Sunday Supplement: Facts on the Ford family business, notes on TTC tokens, and Toronto: the 1950s boom town
Recently, it seems like there's hardly a beat between headlines connecting Rob Ford with allegations of dubious conduct. In just a few weeks we've had the streetcar door incident, the reading at the wheel escapade, the conflict-of-interest trial, and the football team debacle.
This week's discussion mostly surrounded repairs to a stretch of road near the Ford family's business, Deco Labels & Tags, in Etobicoke. Below there's a primer on the company.
Also in this week's post is a brief history of the lovable - and soon to be endangered - subway token.
This week's lead image, uploaded to the blogTO Flickr pool Lecerf Photography, shows a beaming Adam Lancia, a member of the gold medal-winning Canadian Olympic basketball team. Lancia, a Scarborough native, and his teammates overcame Australia 58-64 on September 8.
The Friday parade ran from Bay Street to Maple Leaf Square near the Air Canada Centre and even featured a brief cameo from mayor Rob Ford. According to The Star, several thousand people, many of them school children, turned out to line the route.
A closer look at the Ford's Deco Labels & Tags
Rob Ford returned from a two-day trade mission to Chicago this week to more criticism of his leadership. The current controversy surrounds a small stretch of road outside the Fords' family business, Deco Labels & Tags on Greensboro Drive near Kipling and the 401. According to newspaper reports, the mayor pushed city officials to make unscheduled repairs on the road in time for the company's 50th anniversary celebrations.
Here's a little background on the Ford family business.
Founded by Douglas B. Ford, father of Rob, Doug, Jr., and the lesser-known Kathy and Randy, in 1962, Deco specializes in pressure-sensitive labels and tags for grocery products. The company also deals in custom print and packaging jobs. Located close to Don Bosco Catholic Secondary School - the site of another controversy - the business is now a multi-million dollar concern with roughly 100 employees.
Deco has offices in Toronto and Chicago (yep) and, according to the company's mission statement, aims to be "one of the premiere label companies in the industry." Douglas B. Ford, a former MPP for Etobicoke--Humber, died of colon cancer in 2006.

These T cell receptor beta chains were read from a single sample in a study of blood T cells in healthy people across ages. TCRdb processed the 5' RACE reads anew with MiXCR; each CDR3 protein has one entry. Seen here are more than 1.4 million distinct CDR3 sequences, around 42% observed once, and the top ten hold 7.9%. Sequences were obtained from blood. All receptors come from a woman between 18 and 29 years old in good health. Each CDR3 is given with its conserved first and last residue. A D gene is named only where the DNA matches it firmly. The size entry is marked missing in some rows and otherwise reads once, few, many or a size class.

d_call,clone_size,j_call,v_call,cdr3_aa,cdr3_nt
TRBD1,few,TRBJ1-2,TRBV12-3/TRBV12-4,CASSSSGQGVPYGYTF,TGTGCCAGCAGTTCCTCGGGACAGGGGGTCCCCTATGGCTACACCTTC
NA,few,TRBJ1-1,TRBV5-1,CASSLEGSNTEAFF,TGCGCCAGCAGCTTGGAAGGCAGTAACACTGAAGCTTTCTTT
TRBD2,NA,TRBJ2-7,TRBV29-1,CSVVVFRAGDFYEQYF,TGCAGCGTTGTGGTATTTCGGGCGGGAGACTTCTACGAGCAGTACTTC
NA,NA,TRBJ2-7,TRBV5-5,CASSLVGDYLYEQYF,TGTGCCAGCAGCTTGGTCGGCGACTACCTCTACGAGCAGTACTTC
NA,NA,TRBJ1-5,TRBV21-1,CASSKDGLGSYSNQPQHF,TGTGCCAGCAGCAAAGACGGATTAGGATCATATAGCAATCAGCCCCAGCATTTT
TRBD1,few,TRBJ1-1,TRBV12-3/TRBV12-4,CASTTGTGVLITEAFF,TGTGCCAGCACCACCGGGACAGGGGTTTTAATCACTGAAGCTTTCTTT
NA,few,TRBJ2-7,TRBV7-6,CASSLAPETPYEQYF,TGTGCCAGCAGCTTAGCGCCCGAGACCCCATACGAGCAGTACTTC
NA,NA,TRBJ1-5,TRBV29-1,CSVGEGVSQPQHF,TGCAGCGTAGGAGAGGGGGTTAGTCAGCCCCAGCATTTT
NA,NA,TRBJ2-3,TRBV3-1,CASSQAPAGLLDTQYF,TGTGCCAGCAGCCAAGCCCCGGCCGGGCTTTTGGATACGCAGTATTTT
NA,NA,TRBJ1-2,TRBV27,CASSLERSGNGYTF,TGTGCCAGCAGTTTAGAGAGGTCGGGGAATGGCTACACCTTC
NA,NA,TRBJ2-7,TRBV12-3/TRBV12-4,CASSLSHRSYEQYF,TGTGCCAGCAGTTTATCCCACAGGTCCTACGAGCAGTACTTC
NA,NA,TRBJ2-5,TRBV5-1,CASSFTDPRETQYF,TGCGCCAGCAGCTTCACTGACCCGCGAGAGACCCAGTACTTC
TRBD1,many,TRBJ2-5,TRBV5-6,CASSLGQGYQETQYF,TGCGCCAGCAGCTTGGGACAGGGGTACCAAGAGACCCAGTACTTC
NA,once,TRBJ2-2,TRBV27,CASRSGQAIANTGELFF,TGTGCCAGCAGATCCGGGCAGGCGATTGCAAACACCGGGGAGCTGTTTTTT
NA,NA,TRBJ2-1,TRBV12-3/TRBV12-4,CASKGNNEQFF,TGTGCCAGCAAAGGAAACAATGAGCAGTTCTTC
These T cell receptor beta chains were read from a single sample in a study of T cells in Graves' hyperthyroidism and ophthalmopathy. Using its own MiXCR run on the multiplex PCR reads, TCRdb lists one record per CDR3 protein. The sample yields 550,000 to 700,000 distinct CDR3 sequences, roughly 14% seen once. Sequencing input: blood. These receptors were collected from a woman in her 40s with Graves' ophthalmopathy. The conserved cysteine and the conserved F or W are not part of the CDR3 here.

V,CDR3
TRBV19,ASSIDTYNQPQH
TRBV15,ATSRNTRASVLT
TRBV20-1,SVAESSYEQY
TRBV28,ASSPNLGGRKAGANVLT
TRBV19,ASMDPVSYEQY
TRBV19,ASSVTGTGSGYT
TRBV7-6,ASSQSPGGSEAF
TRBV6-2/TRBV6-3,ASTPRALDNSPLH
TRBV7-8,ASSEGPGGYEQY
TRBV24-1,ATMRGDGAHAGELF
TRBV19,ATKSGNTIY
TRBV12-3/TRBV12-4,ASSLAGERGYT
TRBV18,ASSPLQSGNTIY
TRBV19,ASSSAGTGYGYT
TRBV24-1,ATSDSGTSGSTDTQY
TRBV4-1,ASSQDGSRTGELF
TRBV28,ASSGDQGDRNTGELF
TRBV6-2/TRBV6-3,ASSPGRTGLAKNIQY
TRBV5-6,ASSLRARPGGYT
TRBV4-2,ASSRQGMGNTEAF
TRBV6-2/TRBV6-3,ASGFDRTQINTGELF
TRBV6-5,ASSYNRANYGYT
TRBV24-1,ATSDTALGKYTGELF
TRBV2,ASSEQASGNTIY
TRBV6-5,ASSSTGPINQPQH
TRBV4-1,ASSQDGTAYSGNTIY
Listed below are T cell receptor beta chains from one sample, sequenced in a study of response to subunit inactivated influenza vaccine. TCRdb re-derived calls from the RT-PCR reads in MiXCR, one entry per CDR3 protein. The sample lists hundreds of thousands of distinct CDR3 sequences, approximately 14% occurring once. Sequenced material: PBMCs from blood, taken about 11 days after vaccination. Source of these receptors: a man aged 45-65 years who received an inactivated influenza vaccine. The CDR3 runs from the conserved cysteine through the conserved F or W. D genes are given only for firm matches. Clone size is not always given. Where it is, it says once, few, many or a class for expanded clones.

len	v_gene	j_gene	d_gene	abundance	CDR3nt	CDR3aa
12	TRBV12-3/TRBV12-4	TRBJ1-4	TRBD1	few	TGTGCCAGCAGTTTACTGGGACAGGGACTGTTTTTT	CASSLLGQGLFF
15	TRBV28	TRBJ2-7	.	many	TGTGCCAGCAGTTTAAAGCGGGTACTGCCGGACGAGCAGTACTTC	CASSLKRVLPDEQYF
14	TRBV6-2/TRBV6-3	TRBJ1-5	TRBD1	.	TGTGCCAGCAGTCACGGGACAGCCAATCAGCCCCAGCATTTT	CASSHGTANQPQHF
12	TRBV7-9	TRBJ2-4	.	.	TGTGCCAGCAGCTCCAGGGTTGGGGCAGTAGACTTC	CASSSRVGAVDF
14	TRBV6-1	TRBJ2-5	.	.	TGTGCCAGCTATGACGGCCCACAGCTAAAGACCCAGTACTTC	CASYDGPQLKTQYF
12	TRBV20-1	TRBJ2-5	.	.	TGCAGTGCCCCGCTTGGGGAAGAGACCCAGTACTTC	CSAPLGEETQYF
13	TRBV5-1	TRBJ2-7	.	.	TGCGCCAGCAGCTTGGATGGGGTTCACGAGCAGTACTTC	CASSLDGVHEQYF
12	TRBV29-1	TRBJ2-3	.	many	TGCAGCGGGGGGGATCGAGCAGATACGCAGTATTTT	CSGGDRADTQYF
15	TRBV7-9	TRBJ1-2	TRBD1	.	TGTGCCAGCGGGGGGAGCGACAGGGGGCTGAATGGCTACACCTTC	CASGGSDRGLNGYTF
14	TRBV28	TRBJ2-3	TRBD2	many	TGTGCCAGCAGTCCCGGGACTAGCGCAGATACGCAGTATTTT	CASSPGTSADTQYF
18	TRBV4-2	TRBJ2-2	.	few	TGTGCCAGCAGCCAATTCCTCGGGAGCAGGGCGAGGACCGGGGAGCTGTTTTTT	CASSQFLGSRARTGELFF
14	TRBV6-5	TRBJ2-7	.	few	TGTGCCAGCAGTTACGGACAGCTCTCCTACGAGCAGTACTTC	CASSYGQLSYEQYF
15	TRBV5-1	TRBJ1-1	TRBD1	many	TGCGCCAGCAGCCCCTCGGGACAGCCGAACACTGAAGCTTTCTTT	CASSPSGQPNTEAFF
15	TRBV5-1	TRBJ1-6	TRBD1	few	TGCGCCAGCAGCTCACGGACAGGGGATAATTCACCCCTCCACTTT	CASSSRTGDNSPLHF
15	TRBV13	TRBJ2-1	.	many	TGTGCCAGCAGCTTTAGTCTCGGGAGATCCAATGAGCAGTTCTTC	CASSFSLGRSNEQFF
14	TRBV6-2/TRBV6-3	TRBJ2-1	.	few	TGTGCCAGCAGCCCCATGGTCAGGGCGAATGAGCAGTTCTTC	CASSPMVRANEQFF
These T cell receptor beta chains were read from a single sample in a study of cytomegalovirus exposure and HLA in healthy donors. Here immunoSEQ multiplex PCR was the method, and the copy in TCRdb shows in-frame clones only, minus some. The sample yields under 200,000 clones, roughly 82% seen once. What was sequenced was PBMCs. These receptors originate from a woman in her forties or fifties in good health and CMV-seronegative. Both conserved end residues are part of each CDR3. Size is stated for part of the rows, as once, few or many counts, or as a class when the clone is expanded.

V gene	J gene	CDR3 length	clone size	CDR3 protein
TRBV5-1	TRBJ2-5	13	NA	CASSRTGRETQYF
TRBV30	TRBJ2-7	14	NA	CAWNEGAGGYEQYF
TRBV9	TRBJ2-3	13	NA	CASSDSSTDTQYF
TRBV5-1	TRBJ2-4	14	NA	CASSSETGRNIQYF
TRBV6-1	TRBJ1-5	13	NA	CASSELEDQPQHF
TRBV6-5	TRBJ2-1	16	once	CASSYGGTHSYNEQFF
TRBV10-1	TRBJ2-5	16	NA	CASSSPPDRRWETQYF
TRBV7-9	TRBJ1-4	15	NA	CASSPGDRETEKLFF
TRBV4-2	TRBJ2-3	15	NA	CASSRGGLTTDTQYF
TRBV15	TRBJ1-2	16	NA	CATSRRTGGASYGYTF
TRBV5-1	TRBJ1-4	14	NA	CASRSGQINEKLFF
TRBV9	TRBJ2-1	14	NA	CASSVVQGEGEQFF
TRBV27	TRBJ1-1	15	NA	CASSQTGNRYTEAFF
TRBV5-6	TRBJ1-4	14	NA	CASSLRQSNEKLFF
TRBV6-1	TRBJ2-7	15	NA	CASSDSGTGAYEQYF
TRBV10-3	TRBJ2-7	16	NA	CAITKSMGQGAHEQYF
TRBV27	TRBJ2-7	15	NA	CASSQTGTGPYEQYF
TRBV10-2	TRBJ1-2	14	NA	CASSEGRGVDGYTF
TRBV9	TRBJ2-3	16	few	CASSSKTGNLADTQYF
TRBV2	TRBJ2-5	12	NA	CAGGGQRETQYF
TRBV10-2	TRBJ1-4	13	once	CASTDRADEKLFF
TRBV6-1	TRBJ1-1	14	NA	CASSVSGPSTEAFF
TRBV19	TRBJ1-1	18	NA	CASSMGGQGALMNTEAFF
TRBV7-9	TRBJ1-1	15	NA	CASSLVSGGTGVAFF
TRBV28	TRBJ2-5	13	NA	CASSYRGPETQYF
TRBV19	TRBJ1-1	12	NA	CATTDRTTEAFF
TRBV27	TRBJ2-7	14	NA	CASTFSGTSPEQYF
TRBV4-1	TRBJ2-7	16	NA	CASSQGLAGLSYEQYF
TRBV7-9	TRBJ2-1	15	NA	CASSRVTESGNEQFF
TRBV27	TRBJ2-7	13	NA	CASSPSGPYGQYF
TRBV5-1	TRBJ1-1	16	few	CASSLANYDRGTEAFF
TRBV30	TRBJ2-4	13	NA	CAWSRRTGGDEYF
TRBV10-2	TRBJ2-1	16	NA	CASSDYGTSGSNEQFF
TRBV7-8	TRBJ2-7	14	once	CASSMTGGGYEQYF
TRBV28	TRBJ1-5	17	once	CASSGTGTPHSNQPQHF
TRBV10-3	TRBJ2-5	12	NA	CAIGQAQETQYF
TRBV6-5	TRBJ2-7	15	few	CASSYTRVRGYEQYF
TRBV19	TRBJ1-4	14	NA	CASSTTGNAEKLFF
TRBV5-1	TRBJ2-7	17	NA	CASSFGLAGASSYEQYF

In other Douglas B. Ford trivia, the former politician swam beside Marilyn Bell in an attempt to cross Lake Ontario with the famous swimmer. He also played guard for the East York Argos.
A brief history of TTC tokens
Provincial transit agency Metrolinx announced this week it will seek an private operator for its new Eglinton-Scarborough Crosstown LRT line instead of the TTC. As a result, the TTC will only be involved in designing interchange stations where the new service connects with existing subway lines - nothing more.
As a consequence, the humble, delightfully out-dated TTC token is likely headed for the scrapheap. Here are some fun facts on those tiny little coins.
Introduced in earnest in 1954 to coincide with the opening of the Yonge line, the aluminum coins pressed by the Royal Canadian Mint were intended to combat the growing problem of counterfeit tickets winding up in the fare box. Prior to 1954, tokens were made of brass.
The TTC has circulated millions of tokens in various designs over the decades - including a commemorative edition on the opening of the Bloor-Danforth line extensions - always pausing before a fare increase to prevent hoarding.
In 2006, an investigation by various police agencies including the FBI broke a huge token counterfeiting ring based in the United States that was estimated to have cost the TTC over $10 million in lost fares. The fakes were so widely circulated that the even official vending machines dispensed them.
Later that year the TTC introduced the current gold-and-silver colour coins (they contain nickel) on sale in ticket booths today. An initial batch of 20 million tokens were produced at a cost of $1.7 million; at the same time, the oldest tokens were taken out of circulation. Customers could trade in the old-style coins for current tokens, but only in person. Another batch of 20 million tokens were ordered in 2008.
Right now a TTC token costs $2.60
Toronto: Boom Town
Like many major cities, Toronto has been bursting at the seams for hundreds of years, absorbing smaller towns in its wake in an endless clatter of construction. This 1951 National Film Board video shared by Spacing writer Jonathan Zettel Friday shows Toronto the "Boom Town" a city "growing like mad, bursting at the seams."
Enjoy the delightful, wide-eyed wonder from the narrator and the vintage shots of the city:
What we learned this week...
Photos: "Adam Lancia - Wheel Chair basketball GOLD medal winner" by Lecerf Photography, "Rob Ford Giving Away His Candy" by Jason Verwey in the blogTO Flickr pool, and Wikimedia Commons.
Join the conversation Load comments